The powdered herb can also be made into a hot tea and taken about an hour before bed. This is soothing for people with a predominately vata constitution, and activating for those with a lot of kapha in their make-up. Take about 1/4-1/2 tsp of triphala and mix with one-half cup of hot water. Stir well and drink. It is surely an acquired taste so drink it down quickly.

Another option is the cold infusion. Take 1/2 tsp of powdered triphala and mix with a glass of room temperature water. Let it sit overnight; then drink the triphala water in the morning, letting the herbs settle to the bottom. After drinking, fill the glass again with water, stir and let it sit all day. Take this water at night before bed (wait two hours after eating) or drink the following morning.

While drinking the cold infusion has beneficial systemic effects, a mouthwash of triphala is encouraged for Ayurvedic dental hygiene.

Yet another method is to mix with raw honey; make a paste with 1/4-1/2 tsp of powder. Since honey is warming, it is said to help activate some of the toxin-burning effects of triphala. Or mix with a paste of honey and ghee. Ayurvedic lore suggests using more honey than ghee if you are trying to encourage detoxification or lose weight and more ghee than honey is you are trying to build, rejuvenate, or gain weight.

Triphala can be taken regularly as an over-all health tonic. It has no harmful effects and is an amazing formula for our long-term health maintenance. One Ayurvedic practitioner told me he has taken it regularly for over 20 years. The magic of this triple formulation offers a powerful support for longevity, as well for overall strength and balance.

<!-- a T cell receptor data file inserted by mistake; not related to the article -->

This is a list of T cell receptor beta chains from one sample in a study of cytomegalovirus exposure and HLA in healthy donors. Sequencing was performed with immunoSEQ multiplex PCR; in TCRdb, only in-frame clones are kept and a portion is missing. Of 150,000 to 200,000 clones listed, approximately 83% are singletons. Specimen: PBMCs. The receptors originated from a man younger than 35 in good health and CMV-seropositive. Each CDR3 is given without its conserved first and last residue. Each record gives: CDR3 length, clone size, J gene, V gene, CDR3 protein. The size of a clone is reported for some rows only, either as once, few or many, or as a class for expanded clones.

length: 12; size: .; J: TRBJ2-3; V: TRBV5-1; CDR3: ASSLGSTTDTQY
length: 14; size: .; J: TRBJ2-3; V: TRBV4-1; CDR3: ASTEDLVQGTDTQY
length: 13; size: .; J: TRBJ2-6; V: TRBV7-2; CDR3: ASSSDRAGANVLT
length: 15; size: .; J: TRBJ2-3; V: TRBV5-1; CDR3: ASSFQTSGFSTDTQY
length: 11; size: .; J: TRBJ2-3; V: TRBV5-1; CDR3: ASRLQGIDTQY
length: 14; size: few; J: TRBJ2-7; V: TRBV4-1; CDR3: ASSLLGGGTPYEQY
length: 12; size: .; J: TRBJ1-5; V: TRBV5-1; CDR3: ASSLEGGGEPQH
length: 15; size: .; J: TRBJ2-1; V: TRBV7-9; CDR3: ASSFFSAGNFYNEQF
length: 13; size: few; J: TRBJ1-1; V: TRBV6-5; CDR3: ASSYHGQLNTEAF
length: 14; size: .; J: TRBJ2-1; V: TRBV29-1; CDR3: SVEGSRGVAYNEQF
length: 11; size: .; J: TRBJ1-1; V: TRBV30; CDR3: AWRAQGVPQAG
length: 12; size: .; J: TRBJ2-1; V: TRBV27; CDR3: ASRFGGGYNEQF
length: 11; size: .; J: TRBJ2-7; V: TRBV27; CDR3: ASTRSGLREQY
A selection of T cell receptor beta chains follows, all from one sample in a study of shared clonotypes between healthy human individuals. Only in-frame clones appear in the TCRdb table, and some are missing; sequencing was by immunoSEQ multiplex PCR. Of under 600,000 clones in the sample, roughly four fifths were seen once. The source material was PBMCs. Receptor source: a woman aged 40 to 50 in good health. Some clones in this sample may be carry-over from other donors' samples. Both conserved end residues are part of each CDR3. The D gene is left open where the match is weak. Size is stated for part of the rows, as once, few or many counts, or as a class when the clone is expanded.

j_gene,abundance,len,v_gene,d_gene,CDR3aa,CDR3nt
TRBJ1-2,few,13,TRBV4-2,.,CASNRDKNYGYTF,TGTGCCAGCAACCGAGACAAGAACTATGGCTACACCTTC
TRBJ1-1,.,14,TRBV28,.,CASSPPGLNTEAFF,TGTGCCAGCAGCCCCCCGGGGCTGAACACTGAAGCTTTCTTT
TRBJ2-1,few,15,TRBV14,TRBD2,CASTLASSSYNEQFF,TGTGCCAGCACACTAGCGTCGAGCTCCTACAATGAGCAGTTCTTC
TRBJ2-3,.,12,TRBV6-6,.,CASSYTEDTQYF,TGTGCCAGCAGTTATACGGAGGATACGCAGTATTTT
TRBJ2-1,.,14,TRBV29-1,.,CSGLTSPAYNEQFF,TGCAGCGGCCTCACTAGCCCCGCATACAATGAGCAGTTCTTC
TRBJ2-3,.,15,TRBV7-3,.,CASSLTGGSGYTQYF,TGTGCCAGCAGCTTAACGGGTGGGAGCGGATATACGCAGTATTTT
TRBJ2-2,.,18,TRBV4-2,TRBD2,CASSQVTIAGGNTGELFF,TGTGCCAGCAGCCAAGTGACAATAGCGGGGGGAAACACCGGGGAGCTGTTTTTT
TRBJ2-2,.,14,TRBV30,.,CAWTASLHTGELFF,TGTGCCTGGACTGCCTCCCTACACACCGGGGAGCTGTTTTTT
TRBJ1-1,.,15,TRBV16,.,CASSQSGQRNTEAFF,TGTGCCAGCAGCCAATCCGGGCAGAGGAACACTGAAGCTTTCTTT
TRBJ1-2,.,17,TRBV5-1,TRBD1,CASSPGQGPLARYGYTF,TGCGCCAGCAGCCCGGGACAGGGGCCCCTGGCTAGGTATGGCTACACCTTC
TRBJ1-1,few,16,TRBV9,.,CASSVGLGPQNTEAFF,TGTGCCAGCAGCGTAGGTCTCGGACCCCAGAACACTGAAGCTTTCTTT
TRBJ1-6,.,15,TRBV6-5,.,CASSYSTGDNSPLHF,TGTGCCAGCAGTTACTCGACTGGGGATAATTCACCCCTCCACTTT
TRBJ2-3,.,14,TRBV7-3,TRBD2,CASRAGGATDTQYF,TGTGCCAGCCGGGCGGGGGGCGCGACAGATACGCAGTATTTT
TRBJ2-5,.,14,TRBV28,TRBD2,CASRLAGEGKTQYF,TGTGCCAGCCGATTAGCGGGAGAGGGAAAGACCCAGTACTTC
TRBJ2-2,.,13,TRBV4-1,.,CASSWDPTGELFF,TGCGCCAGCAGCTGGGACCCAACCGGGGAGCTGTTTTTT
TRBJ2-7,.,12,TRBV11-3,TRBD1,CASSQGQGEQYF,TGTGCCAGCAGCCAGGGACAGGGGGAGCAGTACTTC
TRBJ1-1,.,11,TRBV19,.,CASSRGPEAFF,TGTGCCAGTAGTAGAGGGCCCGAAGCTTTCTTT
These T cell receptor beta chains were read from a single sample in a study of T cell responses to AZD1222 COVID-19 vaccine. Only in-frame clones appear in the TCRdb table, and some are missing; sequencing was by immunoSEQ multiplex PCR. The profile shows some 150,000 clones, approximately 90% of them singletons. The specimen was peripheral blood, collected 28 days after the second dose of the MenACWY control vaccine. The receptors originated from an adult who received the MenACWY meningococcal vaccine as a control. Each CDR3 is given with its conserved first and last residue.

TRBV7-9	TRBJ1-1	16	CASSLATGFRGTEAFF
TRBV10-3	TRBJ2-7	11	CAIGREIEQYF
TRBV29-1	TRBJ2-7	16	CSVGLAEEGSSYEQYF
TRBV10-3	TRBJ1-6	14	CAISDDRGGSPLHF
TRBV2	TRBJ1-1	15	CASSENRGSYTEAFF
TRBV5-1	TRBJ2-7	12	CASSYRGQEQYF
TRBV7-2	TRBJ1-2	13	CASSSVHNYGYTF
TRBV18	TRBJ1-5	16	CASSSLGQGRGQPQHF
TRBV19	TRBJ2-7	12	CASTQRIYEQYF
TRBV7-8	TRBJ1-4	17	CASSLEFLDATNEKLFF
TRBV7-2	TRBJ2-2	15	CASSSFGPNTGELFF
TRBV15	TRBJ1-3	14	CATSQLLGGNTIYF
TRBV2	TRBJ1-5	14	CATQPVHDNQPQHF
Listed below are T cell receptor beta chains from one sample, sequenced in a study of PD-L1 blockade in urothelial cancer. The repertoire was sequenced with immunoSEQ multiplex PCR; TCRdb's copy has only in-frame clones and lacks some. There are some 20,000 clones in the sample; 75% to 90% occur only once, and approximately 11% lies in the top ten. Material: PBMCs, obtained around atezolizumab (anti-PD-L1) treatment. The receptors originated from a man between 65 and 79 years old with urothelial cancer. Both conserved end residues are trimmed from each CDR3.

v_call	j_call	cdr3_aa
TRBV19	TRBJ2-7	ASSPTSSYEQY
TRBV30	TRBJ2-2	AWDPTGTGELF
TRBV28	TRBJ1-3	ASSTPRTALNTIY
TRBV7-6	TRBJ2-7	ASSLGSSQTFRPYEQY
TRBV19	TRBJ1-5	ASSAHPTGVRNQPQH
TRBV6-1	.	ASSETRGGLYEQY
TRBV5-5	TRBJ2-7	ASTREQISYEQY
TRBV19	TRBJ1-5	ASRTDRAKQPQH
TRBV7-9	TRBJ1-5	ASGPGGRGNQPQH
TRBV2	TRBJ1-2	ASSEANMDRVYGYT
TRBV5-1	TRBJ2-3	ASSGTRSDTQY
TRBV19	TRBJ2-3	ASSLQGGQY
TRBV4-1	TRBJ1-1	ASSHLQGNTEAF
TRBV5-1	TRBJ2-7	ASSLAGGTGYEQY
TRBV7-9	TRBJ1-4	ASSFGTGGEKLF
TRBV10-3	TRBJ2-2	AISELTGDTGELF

Pratibha Queen Pratibha Queen is a yoga instructor and Ayurvedic practitioner, who attends Salt Spring Center of Yoga retreats on a regular basis. Feel free to email with any questions that arise as you engage in health practices to support your yoga practice: pratibha.que[at]gmail[dot]com.

“Balance” image by Mish Sukharev under the Flickr Creative Commons license

Our Centre Community: Joseph Ramesh Pallant

 Joseph Ramesh in Estuary - Great Bear Rainforest

Joseph Ramesh in Estuary – Great Bear Rainforest

I am a fortunate man, to have been born a member of Dharma Sara, and to have grown up visiting the Saltspring Centre of Yoga. My parents Pamela Chandra Rose and Wayne Dinesh Pallant were married in a yajna in White Rock at the first annual yoga retreat with Babaji, and so much of life has flowed from that font.

1975 retreat Chandra and Dinesh at cake cutting

1975 retreat Chandra and Dinesh at cake cutting

I received my name, Ramesh from Babaji when I was a few days old. I’d always thought the name’s nuance was simple – “lover (husband) of Rama”, another name for Vishnu. Only found out much later the connection to Narayana, ‘resting place for all living entities’ and so a remover of fear. That attribution resonates deeply for me, as I seek to build understanding and remove fear in this world.

 Babaji and Ramesh

Babaji and Ramesh

Babaji first held me when I was three months old, in Vancouver, on the way up to the 1978 retreat at Camp Hatikvah in Oyama, BC. I took my first dip in Kalamalka Lake that retreat, a joy I’ve repeated so many times since. I’m told that when I was 15 months old, I started walking so I could follow Babaji around and he wrote, “he knows me”. Also wrote, “he is a thinker”. As a child, I loved to dance dance dance for Babaji during kirtan, something so many of you have kindly reminded me about.